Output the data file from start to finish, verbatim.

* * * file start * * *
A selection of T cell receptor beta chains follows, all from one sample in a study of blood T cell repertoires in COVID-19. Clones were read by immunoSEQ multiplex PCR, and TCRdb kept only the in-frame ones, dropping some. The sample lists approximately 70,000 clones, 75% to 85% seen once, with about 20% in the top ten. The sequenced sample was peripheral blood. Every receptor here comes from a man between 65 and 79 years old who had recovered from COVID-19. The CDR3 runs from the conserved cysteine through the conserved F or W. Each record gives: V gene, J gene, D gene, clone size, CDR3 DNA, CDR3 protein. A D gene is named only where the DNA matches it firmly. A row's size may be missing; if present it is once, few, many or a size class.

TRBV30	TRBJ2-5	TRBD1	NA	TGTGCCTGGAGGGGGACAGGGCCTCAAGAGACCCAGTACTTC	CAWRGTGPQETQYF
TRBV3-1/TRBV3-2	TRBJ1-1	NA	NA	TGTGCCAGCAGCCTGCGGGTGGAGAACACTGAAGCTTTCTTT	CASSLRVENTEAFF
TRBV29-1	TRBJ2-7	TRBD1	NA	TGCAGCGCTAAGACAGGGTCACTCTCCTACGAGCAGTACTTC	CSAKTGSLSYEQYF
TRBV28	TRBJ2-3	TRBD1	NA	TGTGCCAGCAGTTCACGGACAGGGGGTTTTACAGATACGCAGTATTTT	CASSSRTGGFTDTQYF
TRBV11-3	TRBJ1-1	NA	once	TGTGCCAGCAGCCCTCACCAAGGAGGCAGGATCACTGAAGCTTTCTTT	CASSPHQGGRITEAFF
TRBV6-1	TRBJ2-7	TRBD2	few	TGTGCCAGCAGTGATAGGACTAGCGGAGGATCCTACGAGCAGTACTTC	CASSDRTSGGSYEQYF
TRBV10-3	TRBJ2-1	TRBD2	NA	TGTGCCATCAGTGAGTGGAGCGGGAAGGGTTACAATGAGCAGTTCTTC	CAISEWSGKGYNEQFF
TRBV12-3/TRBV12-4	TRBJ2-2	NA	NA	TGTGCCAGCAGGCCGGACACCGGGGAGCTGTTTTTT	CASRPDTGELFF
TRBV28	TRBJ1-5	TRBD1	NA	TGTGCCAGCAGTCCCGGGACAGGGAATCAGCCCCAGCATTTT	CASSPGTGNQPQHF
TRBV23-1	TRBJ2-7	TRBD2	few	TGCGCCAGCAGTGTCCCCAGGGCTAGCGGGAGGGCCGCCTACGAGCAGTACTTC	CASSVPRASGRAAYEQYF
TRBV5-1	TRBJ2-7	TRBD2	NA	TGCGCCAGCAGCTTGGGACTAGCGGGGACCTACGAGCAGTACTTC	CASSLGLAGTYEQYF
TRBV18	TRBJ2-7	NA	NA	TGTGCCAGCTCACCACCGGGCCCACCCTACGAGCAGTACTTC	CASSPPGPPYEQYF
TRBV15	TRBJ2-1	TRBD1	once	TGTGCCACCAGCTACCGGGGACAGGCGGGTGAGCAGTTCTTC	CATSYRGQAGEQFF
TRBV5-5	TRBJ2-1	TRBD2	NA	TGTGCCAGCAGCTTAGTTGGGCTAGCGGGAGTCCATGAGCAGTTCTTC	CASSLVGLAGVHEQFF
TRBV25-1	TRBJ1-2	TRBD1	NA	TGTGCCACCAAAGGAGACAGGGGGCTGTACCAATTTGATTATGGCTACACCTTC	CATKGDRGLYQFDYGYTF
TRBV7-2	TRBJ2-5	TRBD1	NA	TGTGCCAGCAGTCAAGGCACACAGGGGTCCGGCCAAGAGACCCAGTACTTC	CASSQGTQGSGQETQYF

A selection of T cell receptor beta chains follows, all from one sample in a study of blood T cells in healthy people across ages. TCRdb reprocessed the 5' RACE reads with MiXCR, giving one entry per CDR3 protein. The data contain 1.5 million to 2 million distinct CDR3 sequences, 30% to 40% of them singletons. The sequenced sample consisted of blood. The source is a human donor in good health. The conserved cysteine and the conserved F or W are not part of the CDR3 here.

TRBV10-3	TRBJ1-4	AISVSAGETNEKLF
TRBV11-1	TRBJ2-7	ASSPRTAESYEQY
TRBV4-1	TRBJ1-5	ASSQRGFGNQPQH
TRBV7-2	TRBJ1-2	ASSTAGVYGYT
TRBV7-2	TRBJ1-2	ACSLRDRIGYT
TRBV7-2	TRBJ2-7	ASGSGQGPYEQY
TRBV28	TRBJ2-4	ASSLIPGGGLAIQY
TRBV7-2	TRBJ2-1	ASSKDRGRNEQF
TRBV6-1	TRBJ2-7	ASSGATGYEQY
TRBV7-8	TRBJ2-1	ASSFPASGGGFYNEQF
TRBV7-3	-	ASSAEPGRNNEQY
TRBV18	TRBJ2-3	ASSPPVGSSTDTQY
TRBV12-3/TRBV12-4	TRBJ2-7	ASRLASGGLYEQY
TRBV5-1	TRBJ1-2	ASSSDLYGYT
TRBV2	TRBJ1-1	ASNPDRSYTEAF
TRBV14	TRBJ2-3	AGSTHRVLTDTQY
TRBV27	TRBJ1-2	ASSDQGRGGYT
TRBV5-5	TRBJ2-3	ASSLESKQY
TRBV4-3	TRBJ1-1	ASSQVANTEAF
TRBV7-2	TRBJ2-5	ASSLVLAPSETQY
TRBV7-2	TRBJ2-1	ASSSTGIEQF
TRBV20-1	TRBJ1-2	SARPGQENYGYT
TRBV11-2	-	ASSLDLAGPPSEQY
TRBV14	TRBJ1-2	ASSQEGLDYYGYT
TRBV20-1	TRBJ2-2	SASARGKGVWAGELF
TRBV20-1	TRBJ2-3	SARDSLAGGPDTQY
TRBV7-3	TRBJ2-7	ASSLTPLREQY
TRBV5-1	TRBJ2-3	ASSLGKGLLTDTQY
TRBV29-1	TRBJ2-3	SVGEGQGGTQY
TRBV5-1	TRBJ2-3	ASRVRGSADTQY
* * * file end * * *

A selection of T cell receptor beta chains follows, all from one sample in a study of blood T cell repertoires in COVID-19. Clones were read by immunoSEQ multiplex PCR, and TCRdb kept only the in-frame ones, dropping some. The sample lists approximately 70,000 clones, 75% to 85% seen once, with about 20% in the top ten. The sequenced sample was peripheral blood. Every receptor here comes from a man between 65 and 79 years old who had recovered from COVID-19. The CDR3 runs from the conserved cysteine through the conserved F or W. Each record gives: V gene, J gene, D gene, clone size, CDR3 DNA, CDR3 protein. A D gene is named only where the DNA matches it firmly. A row's size may be missing; if present it is once, few, many or a size class.

TRBV30	TRBJ2-5	TRBD1	NA	TGTGCCTGGAGGGGGACAGGGCCTCAAGAGACCCAGTACTTC	CAWRGTGPQETQYF
TRBV3-1/TRBV3-2	TRBJ1-1	NA	NA	TGTGCCAGCAGCCTGCGGGTGGAGAACACTGAAGCTTTCTTT	CASSLRVENTEAFF
TRBV29-1	TRBJ2-7	TRBD1	NA	TGCAGCGCTAAGACAGGGTCACTCTCCTACGAGCAGTACTTC	CSAKTGSLSYEQYF
TRBV28	TRBJ2-3	TRBD1	NA	TGTGCCAGCAGTTCACGGACAGGGGGTTTTACAGATACGCAGTATTTT	CASSSRTGGFTDTQYF
TRBV11-3	TRBJ1-1	NA	once	TGTGCCAGCAGCCCTCACCAAGGAGGCAGGATCACTGAAGCTTTCTTT	CASSPHQGGRITEAFF
TRBV6-1	TRBJ2-7	TRBD2	few	TGTGCCAGCAGTGATAGGACTAGCGGAGGATCCTACGAGCAGTACTTC	CASSDRTSGGSYEQYF
TRBV10-3	TRBJ2-1	TRBD2	NA	TGTGCCATCAGTGAGTGGAGCGGGAAGGGTTACAATGAGCAGTTCTTC	CAISEWSGKGYNEQFF
TRBV12-3/TRBV12-4	TRBJ2-2	NA	NA	TGTGCCAGCAGGCCGGACACCGGGGAGCTGTTTTTT	CASRPDTGELFF
TRBV28	TRBJ1-5	TRBD1	NA	TGTGCCAGCAGTCCCGGGACAGGGAATCAGCCCCAGCATTTT	CASSPGTGNQPQHF
TRBV23-1	TRBJ2-7	TRBD2	few	TGCGCCAGCAGTGTCCCCAGGGCTAGCGGGAGGGCCGCCTACGAGCAGTACTTC	CASSVPRASGRAAYEQYF
TRBV5-1	TRBJ2-7	TRBD2	NA	TGCGCCAGCAGCTTGGGACTAGCGGGGACCTACGAGCAGTACTTC	CASSLGLAGTYEQYF
TRBV18	TRBJ2-7	NA	NA	TGTGCCAGCTCACCACCGGGCCCACCCTACGAGCAGTACTTC	CASSPPGPPYEQYF
TRBV15	TRBJ2-1	TRBD1	once	TGTGCCACCAGCTACCGGGGACAGGCGGGTGAGCAGTTCTTC	CATSYRGQAGEQFF
TRBV5-5	TRBJ2-1	TRBD2	NA	TGTGCCAGCAGCTTAGTTGGGCTAGCGGGAGTCCATGAGCAGTTCTTC	CASSLVGLAGVHEQFF
TRBV25-1	TRBJ1-2	TRBD1	NA	TGTGCCACCAAAGGAGACAGGGGGCTGTACCAATTTGATTATGGCTACACCTTC	CATKGDRGLYQFDYGYTF
TRBV7-2	TRBJ2-5	TRBD1	NA	TGTGCCAGCAGTCAAGGCACACAGGGGTCCGGCCAAGAGACCCAGTACTTC	CASSQGTQGSGQETQYF

A selection of T cell receptor beta chains follows, all from one sample in a study of blood T cells in healthy people across ages. TCRdb reprocessed the 5' RACE reads with MiXCR, giving one entry per CDR3 protein. The data contain 1.5 million to 2 million distinct CDR3 sequences, 30% to 40% of them singletons. The sequenced sample consisted of blood. The source is a human donor in good health. The conserved cysteine and the conserved F or W are not part of the CDR3 here.

TRBV10-3	TRBJ1-4	AISVSAGETNEKLF
TRBV11-1	TRBJ2-7	ASSPRTAESYEQY
TRBV4-1	TRBJ1-5	ASSQRGFGNQPQH
TRBV7-2	TRBJ1-2	ASSTAGVYGYT
TRBV7-2	TRBJ1-2	ACSLRDRIGYT
TRBV7-2	TRBJ2-7	ASGSGQGPYEQY
TRBV28	TRBJ2-4	ASSLIPGGGLAIQY
TRBV7-2	TRBJ2-1	ASSKDRGRNEQF
TRBV6-1	TRBJ2-7	ASSGATGYEQY
TRBV7-8	TRBJ2-1	ASSFPASGGGFYNEQF
TRBV7-3	-	ASSAEPGRNNEQY
TRBV18	TRBJ2-3	ASSPPVGSSTDTQY
TRBV12-3/TRBV12-4	TRBJ2-7	ASRLASGGLYEQY
TRBV5-1	TRBJ1-2	ASSSDLYGYT
TRBV2	TRBJ1-1	ASNPDRSYTEAF
TRBV14	TRBJ2-3	AGSTHRVLTDTQY
TRBV27	TRBJ1-2	ASSDQGRGGYT
TRBV5-5	TRBJ2-3	ASSLESKQY
TRBV4-3	TRBJ1-1	ASSQVANTEAF
TRBV7-2	TRBJ2-5	ASSLVLAPSETQY
TRBV7-2	TRBJ2-1	ASSSTGIEQF
TRBV20-1	TRBJ1-2	SARPGQENYGYT
TRBV11-2	-	ASSLDLAGPPSEQY
TRBV14	TRBJ1-2	ASSQEGLDYYGYT
TRBV20-1	TRBJ2-2	SASARGKGVWAGELF
TRBV20-1	TRBJ2-3	SARDSLAGGPDTQY
TRBV7-3	TRBJ2-7	ASSLTPLREQY
TRBV5-1	TRBJ2-3	ASSLGKGLLTDTQY
TRBV29-1	TRBJ2-3	SVGEGQGGTQY
TRBV5-1	TRBJ2-3	ASRVRGSADTQY